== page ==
After taking multiple stumbles backwards over the past year-and-change, Chipotle Mexican Grill, Inc. (NYSE:CMG) looks like it may have taken a tentative step forward. The company reported its fourth-quarter results on February 2. While there was some bad news -- same-store sales were down 4.8% and profits fell sharply from the year-ago quarter -- there was also a strong indication that the burrito seller's worst days are behind it, with comps turning positive in December and staying strong in January.
Let's take a closer look at the financial and operating results, as well as what management says to expect going forward.
Here's how Chipotle did in 2016
Full-year financial results:
|Earnings per share||$0.77||$15.10||(94.9%)|
|Metric||Q4 2016||Q4 2015||Year-Over-Year Change|
|Earnings per share||$0.55||$2.17||(74.7%)|
As you can see in the tables above, Chipotle turned one big corner in the fourth quarter, finally growing total sales for the first time in more than a year. However, it's important to understand that new restaurant openings were the only reason this happened. Chipotle opened 240 new locations over the past year while sales at existing locations fell 4.8% in the fourth quarter, as noted earlier.
Customers starting to come back from the low point of E. Coli aftermath
Chipotle didn't really see its biggest falloff in traffic until December 2015, when comps declined 30% and then accelerated with a 36% decline in January 2016. And while traffic is still well below the peak from the year before, customers are starting to come back in greater numbers. On the earnings call, CEO Steve Ells said that the company delivered 14.7% comps growth in December and a preliminary report of 24.6% comps growth in January.
Furthermore, the majority of comps growth is increased traffic. Only 2% of December and January comps was increased check.
Higher costs still a concern, but the biggest answer to this will be bringing customers back
Chipotle's consolidated income statement shows that, as a percentage of revenue, the company continued to spend more on every part of its business, whether it was food and packaging, labor, occupancy, or general and administrative expenses. The primary reason why this has been the case is twofold.
To start, management has been abundantly clear that they believe cutting costs to prop up profits in the short term would be detrimental to the company. For this reason, Chipotle has held pretty firm to staffing levels in its restaurants, increased its spending on training and food safety/preparation, and continued to prioritize the customer experience as the key to driving positive sales and profit growth. Ells said this on the earnings call::
We're also working aggressively to continue to attract and convert more new and lapsed customers. Over the second half of 2016, we attracted millions of new or lapsed customers. And we are pleased with the rate at which these new customers are converting from new or lapsed to regular customers. We're also excited about the potential to make these customers even more loyal and more frequent. After all, frequent customers start as infrequent ones. And our data shows that customers become more frequent in restaurants that are delivering a great experience. That's why it's so crucial to elevate the quality of the customer service in all of our restaurants.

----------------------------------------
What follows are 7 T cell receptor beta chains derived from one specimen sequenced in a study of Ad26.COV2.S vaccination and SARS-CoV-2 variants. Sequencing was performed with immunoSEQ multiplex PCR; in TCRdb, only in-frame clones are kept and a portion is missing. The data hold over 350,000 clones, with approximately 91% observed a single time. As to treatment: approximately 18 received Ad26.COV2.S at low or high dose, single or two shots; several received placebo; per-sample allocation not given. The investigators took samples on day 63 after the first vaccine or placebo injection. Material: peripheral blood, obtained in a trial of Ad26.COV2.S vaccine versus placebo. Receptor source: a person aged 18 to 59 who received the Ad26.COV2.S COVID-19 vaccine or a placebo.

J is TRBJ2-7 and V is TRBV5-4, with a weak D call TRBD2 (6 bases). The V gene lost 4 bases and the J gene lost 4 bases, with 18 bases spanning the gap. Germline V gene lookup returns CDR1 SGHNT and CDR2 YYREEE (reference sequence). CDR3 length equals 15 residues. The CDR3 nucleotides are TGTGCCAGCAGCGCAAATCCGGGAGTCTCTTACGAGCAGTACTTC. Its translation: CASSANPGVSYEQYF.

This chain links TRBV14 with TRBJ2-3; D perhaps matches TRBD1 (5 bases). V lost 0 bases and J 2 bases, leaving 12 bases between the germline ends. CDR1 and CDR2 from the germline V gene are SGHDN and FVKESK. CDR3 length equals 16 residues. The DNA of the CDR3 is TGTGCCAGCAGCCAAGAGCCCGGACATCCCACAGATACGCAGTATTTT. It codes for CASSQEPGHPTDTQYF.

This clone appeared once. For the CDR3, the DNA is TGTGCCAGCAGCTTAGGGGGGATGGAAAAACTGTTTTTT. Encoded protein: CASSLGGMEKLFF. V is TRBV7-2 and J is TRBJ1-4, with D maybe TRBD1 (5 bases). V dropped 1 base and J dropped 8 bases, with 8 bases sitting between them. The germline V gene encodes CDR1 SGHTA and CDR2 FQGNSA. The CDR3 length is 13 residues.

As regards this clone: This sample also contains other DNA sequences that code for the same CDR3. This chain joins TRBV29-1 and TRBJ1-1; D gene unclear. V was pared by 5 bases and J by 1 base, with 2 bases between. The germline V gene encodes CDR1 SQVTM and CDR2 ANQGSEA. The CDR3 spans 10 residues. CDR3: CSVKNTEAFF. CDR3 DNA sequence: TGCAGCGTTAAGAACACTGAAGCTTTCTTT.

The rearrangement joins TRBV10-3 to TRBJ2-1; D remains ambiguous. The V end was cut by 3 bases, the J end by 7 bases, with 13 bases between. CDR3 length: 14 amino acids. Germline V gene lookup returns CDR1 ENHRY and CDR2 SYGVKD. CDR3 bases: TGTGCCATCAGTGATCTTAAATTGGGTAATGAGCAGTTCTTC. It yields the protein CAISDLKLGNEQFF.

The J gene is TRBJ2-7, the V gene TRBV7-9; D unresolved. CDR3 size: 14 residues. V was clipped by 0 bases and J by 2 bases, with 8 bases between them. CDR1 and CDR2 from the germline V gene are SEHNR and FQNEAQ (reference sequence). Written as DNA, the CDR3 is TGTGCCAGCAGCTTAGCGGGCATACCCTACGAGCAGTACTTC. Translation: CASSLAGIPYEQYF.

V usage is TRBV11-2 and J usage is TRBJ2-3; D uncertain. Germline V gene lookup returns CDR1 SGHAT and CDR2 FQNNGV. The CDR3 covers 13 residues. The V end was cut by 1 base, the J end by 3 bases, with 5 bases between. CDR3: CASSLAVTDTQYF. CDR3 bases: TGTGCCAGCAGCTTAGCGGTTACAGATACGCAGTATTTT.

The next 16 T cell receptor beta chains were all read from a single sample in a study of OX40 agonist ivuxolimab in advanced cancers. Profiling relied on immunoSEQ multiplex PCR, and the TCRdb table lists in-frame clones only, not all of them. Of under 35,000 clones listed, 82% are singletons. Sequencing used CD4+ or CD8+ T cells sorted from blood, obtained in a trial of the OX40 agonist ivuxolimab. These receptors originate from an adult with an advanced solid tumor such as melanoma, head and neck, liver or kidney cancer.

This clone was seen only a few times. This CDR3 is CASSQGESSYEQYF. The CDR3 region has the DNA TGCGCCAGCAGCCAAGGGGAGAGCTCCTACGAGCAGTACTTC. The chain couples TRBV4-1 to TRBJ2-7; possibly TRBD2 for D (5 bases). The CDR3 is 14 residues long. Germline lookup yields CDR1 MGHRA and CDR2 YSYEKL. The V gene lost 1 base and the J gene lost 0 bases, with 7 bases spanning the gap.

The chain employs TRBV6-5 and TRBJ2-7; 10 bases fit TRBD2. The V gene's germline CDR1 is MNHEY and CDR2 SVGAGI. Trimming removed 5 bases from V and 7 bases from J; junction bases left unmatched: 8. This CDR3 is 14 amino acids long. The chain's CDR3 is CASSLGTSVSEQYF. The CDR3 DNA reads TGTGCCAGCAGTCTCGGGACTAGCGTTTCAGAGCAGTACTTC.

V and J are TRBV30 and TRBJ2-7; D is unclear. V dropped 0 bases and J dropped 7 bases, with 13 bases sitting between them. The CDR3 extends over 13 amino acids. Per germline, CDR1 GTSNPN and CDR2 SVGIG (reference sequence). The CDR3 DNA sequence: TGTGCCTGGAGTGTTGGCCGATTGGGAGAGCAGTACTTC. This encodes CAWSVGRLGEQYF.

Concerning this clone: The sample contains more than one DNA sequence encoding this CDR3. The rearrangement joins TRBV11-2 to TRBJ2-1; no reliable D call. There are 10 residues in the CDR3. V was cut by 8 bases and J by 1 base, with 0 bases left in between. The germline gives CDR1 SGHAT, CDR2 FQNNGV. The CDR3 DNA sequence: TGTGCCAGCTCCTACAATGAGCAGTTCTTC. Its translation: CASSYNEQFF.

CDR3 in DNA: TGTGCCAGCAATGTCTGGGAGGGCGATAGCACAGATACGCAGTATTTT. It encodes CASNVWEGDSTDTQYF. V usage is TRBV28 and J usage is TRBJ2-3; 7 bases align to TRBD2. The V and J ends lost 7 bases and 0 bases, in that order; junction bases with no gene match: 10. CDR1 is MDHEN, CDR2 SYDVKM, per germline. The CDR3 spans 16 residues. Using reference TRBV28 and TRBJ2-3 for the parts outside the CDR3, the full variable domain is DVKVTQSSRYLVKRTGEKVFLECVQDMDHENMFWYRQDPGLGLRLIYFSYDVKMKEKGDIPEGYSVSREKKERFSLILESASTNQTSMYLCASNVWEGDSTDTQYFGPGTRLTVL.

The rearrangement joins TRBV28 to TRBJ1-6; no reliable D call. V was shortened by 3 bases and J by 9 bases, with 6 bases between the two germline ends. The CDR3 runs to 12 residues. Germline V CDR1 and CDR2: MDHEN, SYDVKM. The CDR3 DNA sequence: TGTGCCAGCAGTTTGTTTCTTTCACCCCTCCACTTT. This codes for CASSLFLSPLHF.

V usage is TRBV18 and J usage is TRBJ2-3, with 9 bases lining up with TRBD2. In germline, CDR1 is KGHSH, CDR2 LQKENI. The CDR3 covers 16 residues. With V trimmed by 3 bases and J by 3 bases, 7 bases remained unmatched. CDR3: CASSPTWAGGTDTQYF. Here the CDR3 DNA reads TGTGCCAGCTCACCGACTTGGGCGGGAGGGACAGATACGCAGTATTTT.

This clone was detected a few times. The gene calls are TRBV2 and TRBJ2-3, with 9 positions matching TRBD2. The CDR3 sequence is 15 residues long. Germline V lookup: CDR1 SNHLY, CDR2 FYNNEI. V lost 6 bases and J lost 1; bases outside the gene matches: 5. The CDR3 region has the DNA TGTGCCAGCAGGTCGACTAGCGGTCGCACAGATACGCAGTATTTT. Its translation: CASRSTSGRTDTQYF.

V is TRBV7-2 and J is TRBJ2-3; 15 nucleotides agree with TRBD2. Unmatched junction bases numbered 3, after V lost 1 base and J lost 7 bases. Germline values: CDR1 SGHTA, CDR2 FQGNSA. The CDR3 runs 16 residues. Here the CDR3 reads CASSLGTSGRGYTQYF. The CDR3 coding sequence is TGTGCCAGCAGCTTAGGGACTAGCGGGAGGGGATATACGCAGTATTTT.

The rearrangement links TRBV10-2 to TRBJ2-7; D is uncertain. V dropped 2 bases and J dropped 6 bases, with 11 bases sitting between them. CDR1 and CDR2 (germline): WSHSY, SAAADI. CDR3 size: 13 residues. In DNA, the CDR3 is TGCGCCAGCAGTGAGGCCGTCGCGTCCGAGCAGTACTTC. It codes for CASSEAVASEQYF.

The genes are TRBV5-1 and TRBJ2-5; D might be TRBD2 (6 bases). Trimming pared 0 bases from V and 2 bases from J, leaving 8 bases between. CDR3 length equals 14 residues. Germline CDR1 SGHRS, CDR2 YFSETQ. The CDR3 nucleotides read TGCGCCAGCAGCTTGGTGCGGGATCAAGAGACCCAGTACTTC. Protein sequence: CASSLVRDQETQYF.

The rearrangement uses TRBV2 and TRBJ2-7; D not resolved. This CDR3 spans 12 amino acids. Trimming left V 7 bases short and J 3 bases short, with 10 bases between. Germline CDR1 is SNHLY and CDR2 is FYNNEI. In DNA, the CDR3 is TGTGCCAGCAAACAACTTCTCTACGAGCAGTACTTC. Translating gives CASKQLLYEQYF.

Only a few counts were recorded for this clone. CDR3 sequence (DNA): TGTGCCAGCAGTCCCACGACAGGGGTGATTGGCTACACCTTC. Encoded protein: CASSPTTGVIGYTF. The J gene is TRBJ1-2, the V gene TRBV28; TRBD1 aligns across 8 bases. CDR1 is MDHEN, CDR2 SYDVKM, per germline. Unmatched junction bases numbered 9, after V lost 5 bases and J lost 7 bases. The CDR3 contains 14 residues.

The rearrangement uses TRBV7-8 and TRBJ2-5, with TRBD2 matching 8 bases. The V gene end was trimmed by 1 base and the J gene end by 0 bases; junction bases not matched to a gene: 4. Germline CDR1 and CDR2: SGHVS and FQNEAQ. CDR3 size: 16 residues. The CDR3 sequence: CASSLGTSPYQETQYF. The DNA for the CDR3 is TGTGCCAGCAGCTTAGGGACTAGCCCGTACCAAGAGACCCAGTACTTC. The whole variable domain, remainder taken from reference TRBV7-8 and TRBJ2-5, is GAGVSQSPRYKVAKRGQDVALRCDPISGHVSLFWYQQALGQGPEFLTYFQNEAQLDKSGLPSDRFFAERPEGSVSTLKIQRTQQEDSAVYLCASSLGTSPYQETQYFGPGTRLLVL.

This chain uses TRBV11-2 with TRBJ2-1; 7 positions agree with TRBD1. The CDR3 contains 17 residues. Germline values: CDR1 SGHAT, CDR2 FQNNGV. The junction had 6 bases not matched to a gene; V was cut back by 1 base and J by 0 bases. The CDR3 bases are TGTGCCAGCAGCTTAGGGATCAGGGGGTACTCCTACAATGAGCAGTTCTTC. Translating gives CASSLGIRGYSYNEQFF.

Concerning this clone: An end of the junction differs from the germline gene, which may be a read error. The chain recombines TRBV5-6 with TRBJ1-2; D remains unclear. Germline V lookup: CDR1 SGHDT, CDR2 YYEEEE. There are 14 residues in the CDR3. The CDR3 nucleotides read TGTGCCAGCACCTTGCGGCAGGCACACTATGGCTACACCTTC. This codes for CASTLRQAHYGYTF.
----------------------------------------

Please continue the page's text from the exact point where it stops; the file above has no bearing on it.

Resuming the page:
(emphasis by author)
And while it's not 100% clear that the company's investments in people and processes are solely responsible for the recovery in comps that started in December, management remains committed to, to paraphrase something else Ells said on the call, sticking to a few things that Chipotle does really well, specifically, providing a great experience while preparing simple, fresh, and tasty meals for its customers as quickly as possible.
One extra note on comps: CFO John Hartung said that 60 basis points of the December result and 20 basis points of the January result were related to revenue recognized from redemptions of last Summer's "Chiptopia" rewards program, a relatively small number compared to the total comps growth.
Chipotle is also investing in expanding digital ordering. Management said it will have a new catering and online ordering platform fully rolled out in early February, and that this would drive up labor costs as a percent of sales in the first quarter. The company is also in the early stages of planning for what Ells described as the largest advertising campaign in the company's history, which will begin in April.
Yet even with the steadfast focus on excellent customer service and plans to invest heavily in marketing, management sees potential to become more efficient by simplifying restaurant operations. Management didn't apply a specific financial return on this plan, however, and in the Q&A, it maintained that recapturing lost sales remained the key to driving profitability back up.
Chipotle plans to open 195-210 new restaurants this year, less than the 240 opened in 2016. This is an intentional reduction, as management has been conservative with capital allocation, and will continue to use cash from operations to finance growth, maintaining the current $543 million in cash and liquid investments as a margin of safety.
For the full year, the company outlook is for comps to grow in the high single digits, a number that could prove to be lowball, based on the past two months' results. But at the same time, investors should temper their expectations, as traffic has generally increased over the past several quarters, as time has passed and consumers have forgotten about 2015's food-borne illness events.
If management can continue executing on its customer and food-quality focus, and if the upcoming advertising campaign can help bring Chipotle back to the forefront of more people's minds, we may look back to the end of this past quarter as the time when Chipotle really did start turning things around.